As adults get older, they can become more vulnerable to scams and different types of abuse—sometimes from those whom they trust. The statistics show this is a pervasive problem, which is becoming increasingly common. Elder abuse has been recognized as a largely hidden public health problem that affects five million, or one in ten older Americans aged 60 and older, every year, according to the National Council on Aging. Globally, an estimated 141 million older adults have experienced elder abuse.
What is elder abuse?
It is well known that millions of older adults are financially exploited each year. In fact, reports from Bloomberg indicate that those over 60 in the US are losing $37 billion a year to fraud—and that is just what is reported. However, the impact goes far beyond the pocket book and affects the physical and emotional health of victims. Unfortunately, in approximately 60 percent of financial exploitations of older adults, the perpetrator is a family member.
Abuse of older adults is not limited to finances. Elder abuse also includes physical, emotional, and sexual abuse, as well as exploitation, neglect, and abandonment. These perpetrators are also often known to the victim and can include adult children, other family members, and spouses, as well as staff at nursing homes, assisted living, and other facilities.
Why don’t older adults ask for help?
Many older adults find these problems difficult to talk about, and so many just don’t. They hesitate to share them with others because of:
- Shame or embarrassment
- Fear of retaliation
- Sense of resignation or powerlessness
- Family loyalty
- Lack of credibility
- Fear of nursing homes or institutions
Spotting the signs of elder abuse
While an older adult may not report elderly abuse, there are some things people can watch out for as a caregiver or loved one to spot the signs of abuse. Take concern if an older adult:
- Seems depressed, confused, or withdrawn
- Is isolated from friends and family
- Has unexplained bruises, burns, or scars
- Appears dirty, under-fed, dehydrated, over- or under-medicated, or not receiving needed care for medical problems
- Has recent changes in banking or spending patterns
“Elder abuse has been recognized as a largely hidden public health problem that affects an estimated 5 million, or one in 10 older Americans aged 60 and older, every year.”
Where to report suspicions of elder and dependent abuse
Adult Protective Services agencies investigate complaints about abuse, neglect, and exploitation of adults who are unable to care for themselves or make decisions due to mental or physical impairment, illness, or a crisis in their lives.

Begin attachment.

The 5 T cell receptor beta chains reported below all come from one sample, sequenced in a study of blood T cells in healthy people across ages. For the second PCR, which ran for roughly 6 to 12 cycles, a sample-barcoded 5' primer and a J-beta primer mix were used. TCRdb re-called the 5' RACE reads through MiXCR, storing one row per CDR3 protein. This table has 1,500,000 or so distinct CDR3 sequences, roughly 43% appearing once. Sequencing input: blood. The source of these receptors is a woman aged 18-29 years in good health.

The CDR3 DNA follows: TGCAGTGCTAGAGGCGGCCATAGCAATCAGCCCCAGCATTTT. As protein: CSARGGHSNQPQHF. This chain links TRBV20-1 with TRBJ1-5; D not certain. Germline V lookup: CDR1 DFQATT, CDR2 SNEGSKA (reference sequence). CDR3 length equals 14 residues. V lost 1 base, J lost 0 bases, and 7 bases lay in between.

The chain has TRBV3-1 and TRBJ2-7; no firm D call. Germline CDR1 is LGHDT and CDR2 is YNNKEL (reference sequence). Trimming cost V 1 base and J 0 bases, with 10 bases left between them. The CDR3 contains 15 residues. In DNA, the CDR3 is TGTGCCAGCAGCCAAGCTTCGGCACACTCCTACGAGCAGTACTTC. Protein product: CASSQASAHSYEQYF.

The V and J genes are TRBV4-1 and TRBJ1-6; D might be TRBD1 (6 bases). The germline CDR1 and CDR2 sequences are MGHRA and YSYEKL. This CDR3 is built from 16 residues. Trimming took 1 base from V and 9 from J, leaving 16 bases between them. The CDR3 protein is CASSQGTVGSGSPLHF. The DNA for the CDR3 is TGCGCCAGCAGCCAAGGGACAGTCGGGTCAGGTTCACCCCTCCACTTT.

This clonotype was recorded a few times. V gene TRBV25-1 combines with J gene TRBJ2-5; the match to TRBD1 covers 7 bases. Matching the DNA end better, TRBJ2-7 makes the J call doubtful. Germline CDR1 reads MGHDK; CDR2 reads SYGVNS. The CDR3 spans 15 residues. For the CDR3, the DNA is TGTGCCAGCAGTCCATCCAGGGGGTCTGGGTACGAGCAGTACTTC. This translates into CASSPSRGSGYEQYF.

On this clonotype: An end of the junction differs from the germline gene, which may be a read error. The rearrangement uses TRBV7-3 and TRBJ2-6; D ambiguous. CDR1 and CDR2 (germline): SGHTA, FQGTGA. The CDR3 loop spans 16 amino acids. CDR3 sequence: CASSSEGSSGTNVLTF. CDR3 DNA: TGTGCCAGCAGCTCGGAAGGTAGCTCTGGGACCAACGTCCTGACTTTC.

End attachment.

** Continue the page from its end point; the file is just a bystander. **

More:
If you believe that an adult age 60 or older has suffered abuse, neglect, or exploitation, you may file a report with your county department of Job and Family Services by phone, mail, fax, or in person during agency hours—or you can call 1-855-OHIO-APSS (1-855-644-6277) toll-free at any time of day. In Hamilton County, call Adult Protective Services at 513-421-LIFE (5433). All calls are confidential. People who witness any form of abuse should call 911.
AgeWell Cincinnati is also able to answer your questions about elder abuse and help connect you to the agency that can best provide support.
We live in an aging society. A large number of older adults are isolated, and it is easy for elder abuse to happen—particularly as Baby Boomers age and scammers and others recognize that this population has trillions in assets that they can help themselves to with seemingly little repercussions.
The Elder Fraud and Elder Justice Act was passed in 2010. Prosecutors and practitioners say that more money needs to be appropriated to try to prevent elder abuse from happening. Unfortunately, there is not enough money to research, prevent, and train people to recognize and deal with this epidemic. Collaborative action focused on preventing abuse across the lifespan—from keeping children safe to the wellbeing of elders—is vital for the entire community.
Lifting Up Voices for World Elder Abuse Awareness Day 2019 in Cincinnati
Every year on June 15, World Elder Abuse Awareness Day (WEAAD) is commemorated in the US and around the world. WEAAD was launched by the International Network for the Prevention of Elder Abuse and the World Health Organization at the United Nations. The National Center on Elder Abuse (NCEA) and the National Clearinghouse on Abuse in Later Life (NCALL) has joined forces with WEAAD with this year’s theme, Lifting Up Voices for World Elder Abuse Awareness Day (WEAAD) 2019. AgeWell Cincinnati strives to increase elder abuse awareness, as we Lift Up Voices for older adults in our community.